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Examining the Cumulative Effects of Protective Factors: Resiliency Among a National Sample of High-Risk Youths

NCJ Number
Journal of Offender Rehabilitation Volume: 46 Issue: 1/2 Dated: 2007 Pages: 81-111
Date Published
31 pages
In an attempt to extend the current knowledge base of resiliency, this study used a national probability sample of adolescents and investigated the cumulative effects that a variety of protective factors had on individuals’ probability of being resilient against self-reported delinquency and drug use.
The findings appear to suggest that scholars advancing a theory of resiliency would be wise to consider the cumulative effects of protective factors. From a policy perspective, the results suggest that strategies to intervene in the lives of adolescents should be broad-based and involve attention to modifying the dynamic risk and protective factors. Although a considerable amount of research has focused on the concept of risk and the effects these factors have on increasing an individual’s likelihood of being delinquent, much less attention has centered on the concept of protection and the influence these factors have on reducing delinquency and crime. Specifically, less research has demarcated the importance of how protective factors function to prevent high-risk individuals from involvement in serious criminal activities, thereby fostering resiliency. Using a sample of 711 individuals from the National Longitudinal Survey of Youth, Child-Mother dataset, this study investigated the cumulative effects of protective factors in fostering resiliency. Tables and references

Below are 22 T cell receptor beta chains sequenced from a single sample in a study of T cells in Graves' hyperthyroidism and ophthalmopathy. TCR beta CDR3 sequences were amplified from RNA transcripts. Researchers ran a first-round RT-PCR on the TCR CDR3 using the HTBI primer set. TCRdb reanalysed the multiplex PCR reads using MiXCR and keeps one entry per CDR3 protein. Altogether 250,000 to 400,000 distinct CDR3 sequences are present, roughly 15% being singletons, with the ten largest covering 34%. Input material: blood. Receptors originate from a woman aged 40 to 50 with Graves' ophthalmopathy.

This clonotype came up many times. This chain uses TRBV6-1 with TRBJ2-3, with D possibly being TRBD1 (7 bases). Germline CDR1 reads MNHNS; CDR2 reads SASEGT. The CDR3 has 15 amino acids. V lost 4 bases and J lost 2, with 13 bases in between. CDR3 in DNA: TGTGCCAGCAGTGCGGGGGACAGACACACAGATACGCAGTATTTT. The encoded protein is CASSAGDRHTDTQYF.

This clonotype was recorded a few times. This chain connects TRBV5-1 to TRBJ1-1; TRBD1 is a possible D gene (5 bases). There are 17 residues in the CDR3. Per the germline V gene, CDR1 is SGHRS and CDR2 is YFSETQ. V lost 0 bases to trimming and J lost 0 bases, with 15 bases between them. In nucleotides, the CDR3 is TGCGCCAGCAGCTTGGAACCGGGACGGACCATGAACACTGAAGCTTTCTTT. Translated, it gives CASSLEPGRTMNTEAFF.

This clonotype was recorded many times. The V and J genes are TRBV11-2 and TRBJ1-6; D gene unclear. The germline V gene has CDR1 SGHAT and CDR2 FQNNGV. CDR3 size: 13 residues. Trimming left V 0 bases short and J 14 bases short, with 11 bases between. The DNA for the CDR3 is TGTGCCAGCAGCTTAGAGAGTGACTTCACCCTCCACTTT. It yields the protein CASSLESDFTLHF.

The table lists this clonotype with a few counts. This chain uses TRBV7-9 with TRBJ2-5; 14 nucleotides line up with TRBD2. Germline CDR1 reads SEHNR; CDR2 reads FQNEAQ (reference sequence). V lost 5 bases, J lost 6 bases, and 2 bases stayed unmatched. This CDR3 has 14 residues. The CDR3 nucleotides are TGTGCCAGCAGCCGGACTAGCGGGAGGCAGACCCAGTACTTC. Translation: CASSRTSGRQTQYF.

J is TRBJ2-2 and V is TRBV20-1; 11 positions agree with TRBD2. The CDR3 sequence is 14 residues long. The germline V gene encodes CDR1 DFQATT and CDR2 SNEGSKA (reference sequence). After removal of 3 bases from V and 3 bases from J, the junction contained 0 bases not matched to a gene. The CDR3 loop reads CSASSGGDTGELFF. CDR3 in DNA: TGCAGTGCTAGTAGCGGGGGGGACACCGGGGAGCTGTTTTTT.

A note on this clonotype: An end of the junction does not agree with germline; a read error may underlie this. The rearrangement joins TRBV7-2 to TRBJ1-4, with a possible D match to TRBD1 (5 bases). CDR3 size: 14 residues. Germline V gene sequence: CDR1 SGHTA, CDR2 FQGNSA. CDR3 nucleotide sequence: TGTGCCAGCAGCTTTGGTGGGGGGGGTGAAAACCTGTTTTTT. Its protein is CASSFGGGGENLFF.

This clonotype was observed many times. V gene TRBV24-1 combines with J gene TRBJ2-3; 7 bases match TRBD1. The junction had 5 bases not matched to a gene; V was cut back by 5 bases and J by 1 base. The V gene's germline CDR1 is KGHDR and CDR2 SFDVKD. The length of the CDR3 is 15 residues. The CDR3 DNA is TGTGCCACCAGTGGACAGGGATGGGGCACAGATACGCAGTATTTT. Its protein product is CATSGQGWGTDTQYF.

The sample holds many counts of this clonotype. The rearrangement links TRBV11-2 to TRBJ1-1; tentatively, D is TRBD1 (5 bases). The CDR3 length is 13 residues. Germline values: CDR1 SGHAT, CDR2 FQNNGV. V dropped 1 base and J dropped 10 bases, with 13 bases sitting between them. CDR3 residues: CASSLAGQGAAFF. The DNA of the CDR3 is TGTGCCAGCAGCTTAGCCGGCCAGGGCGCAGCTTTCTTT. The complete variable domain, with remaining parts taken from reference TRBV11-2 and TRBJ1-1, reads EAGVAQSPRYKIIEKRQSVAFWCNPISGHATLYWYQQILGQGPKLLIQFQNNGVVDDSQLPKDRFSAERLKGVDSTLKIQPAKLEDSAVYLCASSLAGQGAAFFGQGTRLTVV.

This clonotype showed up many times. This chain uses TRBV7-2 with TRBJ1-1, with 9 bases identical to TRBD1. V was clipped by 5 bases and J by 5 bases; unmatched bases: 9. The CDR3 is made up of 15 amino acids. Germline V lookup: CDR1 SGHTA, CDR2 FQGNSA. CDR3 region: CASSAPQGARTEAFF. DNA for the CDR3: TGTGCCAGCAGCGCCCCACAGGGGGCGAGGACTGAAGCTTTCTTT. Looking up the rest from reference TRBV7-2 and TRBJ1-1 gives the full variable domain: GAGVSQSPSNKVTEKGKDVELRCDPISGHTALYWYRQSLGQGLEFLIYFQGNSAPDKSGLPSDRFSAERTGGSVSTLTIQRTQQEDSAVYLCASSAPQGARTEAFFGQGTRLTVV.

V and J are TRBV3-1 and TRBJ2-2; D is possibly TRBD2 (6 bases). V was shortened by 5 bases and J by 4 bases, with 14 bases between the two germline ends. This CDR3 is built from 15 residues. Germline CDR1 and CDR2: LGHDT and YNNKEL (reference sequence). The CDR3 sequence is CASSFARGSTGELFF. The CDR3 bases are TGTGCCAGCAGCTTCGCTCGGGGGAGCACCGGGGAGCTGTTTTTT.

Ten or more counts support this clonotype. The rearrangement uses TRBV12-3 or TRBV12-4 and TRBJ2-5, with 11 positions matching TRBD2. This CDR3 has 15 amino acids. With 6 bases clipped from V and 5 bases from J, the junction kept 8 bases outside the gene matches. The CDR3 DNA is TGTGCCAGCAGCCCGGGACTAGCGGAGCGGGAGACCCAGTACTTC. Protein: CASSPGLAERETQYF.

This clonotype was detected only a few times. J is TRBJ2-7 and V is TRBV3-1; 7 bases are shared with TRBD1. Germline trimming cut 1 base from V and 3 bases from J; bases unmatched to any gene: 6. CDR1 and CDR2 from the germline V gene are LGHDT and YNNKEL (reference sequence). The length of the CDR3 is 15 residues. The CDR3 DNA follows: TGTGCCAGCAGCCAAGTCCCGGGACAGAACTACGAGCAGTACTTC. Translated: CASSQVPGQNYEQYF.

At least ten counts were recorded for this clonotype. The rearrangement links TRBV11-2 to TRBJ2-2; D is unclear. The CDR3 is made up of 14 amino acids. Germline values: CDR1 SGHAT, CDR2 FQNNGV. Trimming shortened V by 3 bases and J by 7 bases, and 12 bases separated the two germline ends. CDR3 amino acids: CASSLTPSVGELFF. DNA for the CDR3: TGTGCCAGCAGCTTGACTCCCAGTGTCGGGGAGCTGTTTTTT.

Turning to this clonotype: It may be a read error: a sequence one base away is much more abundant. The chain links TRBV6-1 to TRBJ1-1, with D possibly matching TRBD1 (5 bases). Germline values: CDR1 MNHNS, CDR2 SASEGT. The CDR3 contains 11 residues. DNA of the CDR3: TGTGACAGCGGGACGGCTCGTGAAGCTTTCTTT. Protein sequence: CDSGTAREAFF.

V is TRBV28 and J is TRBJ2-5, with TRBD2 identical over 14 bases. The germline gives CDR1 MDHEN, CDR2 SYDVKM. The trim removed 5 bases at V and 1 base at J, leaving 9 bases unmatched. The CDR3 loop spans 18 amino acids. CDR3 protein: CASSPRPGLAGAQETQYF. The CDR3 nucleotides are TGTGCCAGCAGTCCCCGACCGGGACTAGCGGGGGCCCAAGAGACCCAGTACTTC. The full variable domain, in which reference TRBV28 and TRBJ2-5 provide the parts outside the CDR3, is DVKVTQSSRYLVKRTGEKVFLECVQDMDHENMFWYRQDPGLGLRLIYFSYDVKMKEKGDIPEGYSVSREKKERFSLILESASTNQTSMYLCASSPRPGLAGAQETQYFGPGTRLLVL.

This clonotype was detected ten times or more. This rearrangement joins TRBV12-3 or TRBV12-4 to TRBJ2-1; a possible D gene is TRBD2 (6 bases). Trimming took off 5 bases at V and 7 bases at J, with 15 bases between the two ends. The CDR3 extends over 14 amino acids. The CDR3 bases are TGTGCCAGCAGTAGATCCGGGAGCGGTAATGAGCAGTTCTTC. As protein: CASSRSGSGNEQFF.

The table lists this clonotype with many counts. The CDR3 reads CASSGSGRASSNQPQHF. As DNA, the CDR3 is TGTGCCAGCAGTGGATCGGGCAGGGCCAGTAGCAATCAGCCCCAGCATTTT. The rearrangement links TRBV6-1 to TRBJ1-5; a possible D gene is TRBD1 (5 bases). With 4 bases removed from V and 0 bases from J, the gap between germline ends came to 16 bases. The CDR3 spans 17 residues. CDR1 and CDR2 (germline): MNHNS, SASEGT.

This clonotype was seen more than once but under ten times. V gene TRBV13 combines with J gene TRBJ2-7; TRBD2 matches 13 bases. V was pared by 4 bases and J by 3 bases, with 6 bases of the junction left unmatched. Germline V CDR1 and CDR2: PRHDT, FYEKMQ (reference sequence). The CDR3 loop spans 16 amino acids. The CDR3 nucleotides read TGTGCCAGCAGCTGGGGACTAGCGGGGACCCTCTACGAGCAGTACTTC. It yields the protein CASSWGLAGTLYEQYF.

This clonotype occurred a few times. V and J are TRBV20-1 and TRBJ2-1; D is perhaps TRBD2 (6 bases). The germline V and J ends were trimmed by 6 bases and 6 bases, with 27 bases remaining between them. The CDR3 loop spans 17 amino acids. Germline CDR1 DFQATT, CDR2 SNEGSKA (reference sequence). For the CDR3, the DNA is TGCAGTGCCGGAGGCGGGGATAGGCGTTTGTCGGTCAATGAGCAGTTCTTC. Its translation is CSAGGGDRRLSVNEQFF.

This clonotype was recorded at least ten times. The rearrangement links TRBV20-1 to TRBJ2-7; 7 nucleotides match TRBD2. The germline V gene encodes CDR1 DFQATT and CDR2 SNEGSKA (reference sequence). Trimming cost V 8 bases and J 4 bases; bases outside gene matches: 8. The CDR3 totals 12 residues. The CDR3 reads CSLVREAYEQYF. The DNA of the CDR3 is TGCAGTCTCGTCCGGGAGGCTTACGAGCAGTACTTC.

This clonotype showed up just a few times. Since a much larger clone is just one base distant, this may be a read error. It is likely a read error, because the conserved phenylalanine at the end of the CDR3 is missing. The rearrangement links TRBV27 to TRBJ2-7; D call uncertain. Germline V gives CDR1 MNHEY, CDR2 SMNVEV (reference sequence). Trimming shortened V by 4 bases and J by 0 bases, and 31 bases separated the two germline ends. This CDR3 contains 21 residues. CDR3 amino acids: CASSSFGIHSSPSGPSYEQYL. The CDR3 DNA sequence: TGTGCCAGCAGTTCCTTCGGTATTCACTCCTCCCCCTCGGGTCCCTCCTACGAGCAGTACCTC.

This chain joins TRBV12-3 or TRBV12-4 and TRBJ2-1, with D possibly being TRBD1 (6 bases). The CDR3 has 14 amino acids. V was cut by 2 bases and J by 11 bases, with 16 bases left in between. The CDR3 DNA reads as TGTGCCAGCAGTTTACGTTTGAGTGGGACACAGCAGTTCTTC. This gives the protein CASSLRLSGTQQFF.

Date Published: January 1, 2007